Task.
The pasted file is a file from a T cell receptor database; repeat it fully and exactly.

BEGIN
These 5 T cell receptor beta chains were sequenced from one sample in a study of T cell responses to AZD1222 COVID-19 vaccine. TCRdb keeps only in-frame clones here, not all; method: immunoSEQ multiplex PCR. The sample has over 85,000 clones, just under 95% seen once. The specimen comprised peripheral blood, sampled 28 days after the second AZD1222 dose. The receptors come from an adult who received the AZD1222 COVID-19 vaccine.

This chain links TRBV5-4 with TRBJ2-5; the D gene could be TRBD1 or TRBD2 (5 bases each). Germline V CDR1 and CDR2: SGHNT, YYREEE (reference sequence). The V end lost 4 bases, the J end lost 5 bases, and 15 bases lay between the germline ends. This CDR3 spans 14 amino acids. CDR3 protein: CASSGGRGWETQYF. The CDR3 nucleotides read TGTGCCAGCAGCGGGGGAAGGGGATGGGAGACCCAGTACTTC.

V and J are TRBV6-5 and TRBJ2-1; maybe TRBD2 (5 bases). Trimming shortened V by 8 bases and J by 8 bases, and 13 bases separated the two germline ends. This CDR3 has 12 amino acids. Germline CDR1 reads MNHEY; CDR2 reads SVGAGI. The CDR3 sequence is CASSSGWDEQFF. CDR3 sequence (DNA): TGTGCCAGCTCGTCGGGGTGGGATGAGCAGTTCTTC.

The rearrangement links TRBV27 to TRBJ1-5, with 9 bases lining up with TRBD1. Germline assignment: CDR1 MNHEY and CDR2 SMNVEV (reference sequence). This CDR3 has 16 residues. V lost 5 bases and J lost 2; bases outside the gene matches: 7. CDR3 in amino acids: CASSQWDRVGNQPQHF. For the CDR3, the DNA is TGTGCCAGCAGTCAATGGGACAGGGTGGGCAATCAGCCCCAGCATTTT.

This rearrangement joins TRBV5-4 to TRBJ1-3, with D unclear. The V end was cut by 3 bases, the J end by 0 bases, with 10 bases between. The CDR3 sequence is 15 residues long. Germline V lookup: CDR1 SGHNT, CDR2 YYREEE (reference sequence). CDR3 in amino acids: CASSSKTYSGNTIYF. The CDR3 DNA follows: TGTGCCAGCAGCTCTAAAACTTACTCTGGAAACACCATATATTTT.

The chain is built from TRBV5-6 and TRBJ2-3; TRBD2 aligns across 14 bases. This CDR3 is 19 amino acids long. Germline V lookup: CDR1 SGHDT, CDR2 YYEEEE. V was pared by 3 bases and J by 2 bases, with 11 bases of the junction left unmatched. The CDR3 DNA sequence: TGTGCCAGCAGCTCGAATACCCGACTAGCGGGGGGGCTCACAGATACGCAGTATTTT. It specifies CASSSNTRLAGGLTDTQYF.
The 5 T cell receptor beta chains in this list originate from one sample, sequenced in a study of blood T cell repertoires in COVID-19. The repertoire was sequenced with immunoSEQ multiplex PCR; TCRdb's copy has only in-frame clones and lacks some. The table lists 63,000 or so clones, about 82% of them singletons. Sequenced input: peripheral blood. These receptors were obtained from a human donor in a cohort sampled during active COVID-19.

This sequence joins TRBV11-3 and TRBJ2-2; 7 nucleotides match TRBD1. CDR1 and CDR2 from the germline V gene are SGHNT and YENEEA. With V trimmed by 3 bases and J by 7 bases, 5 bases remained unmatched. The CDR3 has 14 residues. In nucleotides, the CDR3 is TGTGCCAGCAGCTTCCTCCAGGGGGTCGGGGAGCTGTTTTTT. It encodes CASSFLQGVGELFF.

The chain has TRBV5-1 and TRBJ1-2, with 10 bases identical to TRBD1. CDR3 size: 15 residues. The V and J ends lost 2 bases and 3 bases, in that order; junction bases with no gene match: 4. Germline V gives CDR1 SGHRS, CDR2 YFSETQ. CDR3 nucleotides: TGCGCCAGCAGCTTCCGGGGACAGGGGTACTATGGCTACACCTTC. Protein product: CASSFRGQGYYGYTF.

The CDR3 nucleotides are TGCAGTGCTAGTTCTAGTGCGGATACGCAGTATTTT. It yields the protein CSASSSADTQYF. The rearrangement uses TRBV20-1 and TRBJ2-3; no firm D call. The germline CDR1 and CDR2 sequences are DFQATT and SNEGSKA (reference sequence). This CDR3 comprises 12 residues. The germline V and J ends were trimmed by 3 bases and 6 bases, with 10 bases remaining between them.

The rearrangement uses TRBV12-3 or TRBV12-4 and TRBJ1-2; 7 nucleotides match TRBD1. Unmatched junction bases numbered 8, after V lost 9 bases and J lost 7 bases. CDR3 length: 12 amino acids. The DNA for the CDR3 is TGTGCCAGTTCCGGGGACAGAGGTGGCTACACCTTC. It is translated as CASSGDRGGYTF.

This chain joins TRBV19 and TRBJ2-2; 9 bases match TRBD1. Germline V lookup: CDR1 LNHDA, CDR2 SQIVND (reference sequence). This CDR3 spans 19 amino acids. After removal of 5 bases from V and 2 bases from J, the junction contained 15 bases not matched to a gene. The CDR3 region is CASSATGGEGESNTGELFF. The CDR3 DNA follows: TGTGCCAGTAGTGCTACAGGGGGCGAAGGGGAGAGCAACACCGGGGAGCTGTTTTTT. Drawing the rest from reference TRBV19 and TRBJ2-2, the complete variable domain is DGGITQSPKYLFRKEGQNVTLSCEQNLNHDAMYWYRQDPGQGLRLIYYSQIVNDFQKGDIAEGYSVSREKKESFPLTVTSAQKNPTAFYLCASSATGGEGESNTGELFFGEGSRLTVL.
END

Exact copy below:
These 5 T cell receptor beta chains were sequenced from one sample in a study of T cell responses to AZD1222 COVID-19 vaccine. TCRdb keeps only in-frame clones here, not all; method: immunoSEQ multiplex PCR. The sample has over 85,000 clones, just under 95% seen once. The specimen comprised peripheral blood, sampled 28 days after the second AZD1222 dose. The receptors come from an adult who received the AZD1222 COVID-19 vaccine.

This chain links TRBV5-4 with TRBJ2-5; the D gene could be TRBD1 or TRBD2 (5 bases each). Germline V CDR1 and CDR2: SGHNT, YYREEE (reference sequence). The V end lost 4 bases, the J end lost 5 bases, and 15 bases lay between the germline ends. This CDR3 spans 14 amino acids. CDR3 protein: CASSGGRGWETQYF. The CDR3 nucleotides read TGTGCCAGCAGCGGGGGAAGGGGATGGGAGACCCAGTACTTC.

V and J are TRBV6-5 and TRBJ2-1; maybe TRBD2 (5 bases). Trimming shortened V by 8 bases and J by 8 bases, and 13 bases separated the two germline ends. This CDR3 has 12 amino acids. Germline CDR1 reads MNHEY; CDR2 reads SVGAGI. The CDR3 sequence is CASSSGWDEQFF. CDR3 sequence (DNA): TGTGCCAGCTCGTCGGGGTGGGATGAGCAGTTCTTC.

The rearrangement links TRBV27 to TRBJ1-5, with 9 bases lining up with TRBD1. Germline assignment: CDR1 MNHEY and CDR2 SMNVEV (reference sequence). This CDR3 has 16 residues. V lost 5 bases and J lost 2; bases outside the gene matches: 7. CDR3 in amino acids: CASSQWDRVGNQPQHF. For the CDR3, the DNA is TGTGCCAGCAGTCAATGGGACAGGGTGGGCAATCAGCCCCAGCATTTT.

This rearrangement joins TRBV5-4 to TRBJ1-3, with D unclear. The V end was cut by 3 bases, the J end by 0 bases, with 10 bases between. The CDR3 sequence is 15 residues long. Germline V lookup: CDR1 SGHNT, CDR2 YYREEE (reference sequence). CDR3 in amino acids: CASSSKTYSGNTIYF. The CDR3 DNA follows: TGTGCCAGCAGCTCTAAAACTTACTCTGGAAACACCATATATTTT.

The chain is built from TRBV5-6 and TRBJ2-3; TRBD2 aligns across 14 bases. This CDR3 is 19 amino acids long. Germline V lookup: CDR1 SGHDT, CDR2 YYEEEE. V was pared by 3 bases and J by 2 bases, with 11 bases of the junction left unmatched. The CDR3 DNA sequence: TGTGCCAGCAGCTCGAATACCCGACTAGCGGGGGGGCTCACAGATACGCAGTATTTT. It specifies CASSSNTRLAGGLTDTQYF.
The 5 T cell receptor beta chains in this list originate from one sample, sequenced in a study of blood T cell repertoires in COVID-19. The repertoire was sequenced with immunoSEQ multiplex PCR; TCRdb's copy has only in-frame clones and lacks some. The table lists 63,000 or so clones, about 82% of them singletons. Sequenced input: peripheral blood. These receptors were obtained from a human donor in a cohort sampled during active COVID-19.

This sequence joins TRBV11-3 and TRBJ2-2; 7 nucleotides match TRBD1. CDR1 and CDR2 from the germline V gene are SGHNT and YENEEA. With V trimmed by 3 bases and J by 7 bases, 5 bases remained unmatched. The CDR3 has 14 residues. In nucleotides, the CDR3 is TGTGCCAGCAGCTTCCTCCAGGGGGTCGGGGAGCTGTTTTTT. It encodes CASSFLQGVGELFF.

The chain has TRBV5-1 and TRBJ1-2, with 10 bases identical to TRBD1. CDR3 size: 15 residues. The V and J ends lost 2 bases and 3 bases, in that order; junction bases with no gene match: 4. Germline V gives CDR1 SGHRS, CDR2 YFSETQ. CDR3 nucleotides: TGCGCCAGCAGCTTCCGGGGACAGGGGTACTATGGCTACACCTTC. Protein product: CASSFRGQGYYGYTF.

The CDR3 nucleotides are TGCAGTGCTAGTTCTAGTGCGGATACGCAGTATTTT. It yields the protein CSASSSADTQYF. The rearrangement uses TRBV20-1 and TRBJ2-3; no firm D call. The germline CDR1 and CDR2 sequences are DFQATT and SNEGSKA (reference sequence). This CDR3 comprises 12 residues. The germline V and J ends were trimmed by 3 bases and 6 bases, with 10 bases remaining between them.

The rearrangement uses TRBV12-3 or TRBV12-4 and TRBJ1-2; 7 nucleotides match TRBD1. Unmatched junction bases numbered 8, after V lost 9 bases and J lost 7 bases. CDR3 length: 12 amino acids. The DNA for the CDR3 is TGTGCCAGTTCCGGGGACAGAGGTGGCTACACCTTC. It is translated as CASSGDRGGYTF.

This chain joins TRBV19 and TRBJ2-2; 9 bases match TRBD1. Germline V lookup: CDR1 LNHDA, CDR2 SQIVND (reference sequence). This CDR3 spans 19 amino acids. After removal of 5 bases from V and 2 bases from J, the junction contained 15 bases not matched to a gene. The CDR3 region is CASSATGGEGESNTGELFF. The CDR3 DNA follows: TGTGCCAGTAGTGCTACAGGGGGCGAAGGGGAGAGCAACACCGGGGAGCTGTTTTTT. Drawing the rest from reference TRBV19 and TRBJ2-2, the complete variable domain is DGGITQSPKYLFRKEGQNVTLSCEQNLNHDAMYWYRQDPGQGLRLIYYSQIVNDFQKGDIAEGYSVSREKKESFPLTVTSAQKNPTAFYLCASSATGGEGESNTGELFFGEGSRLTVL.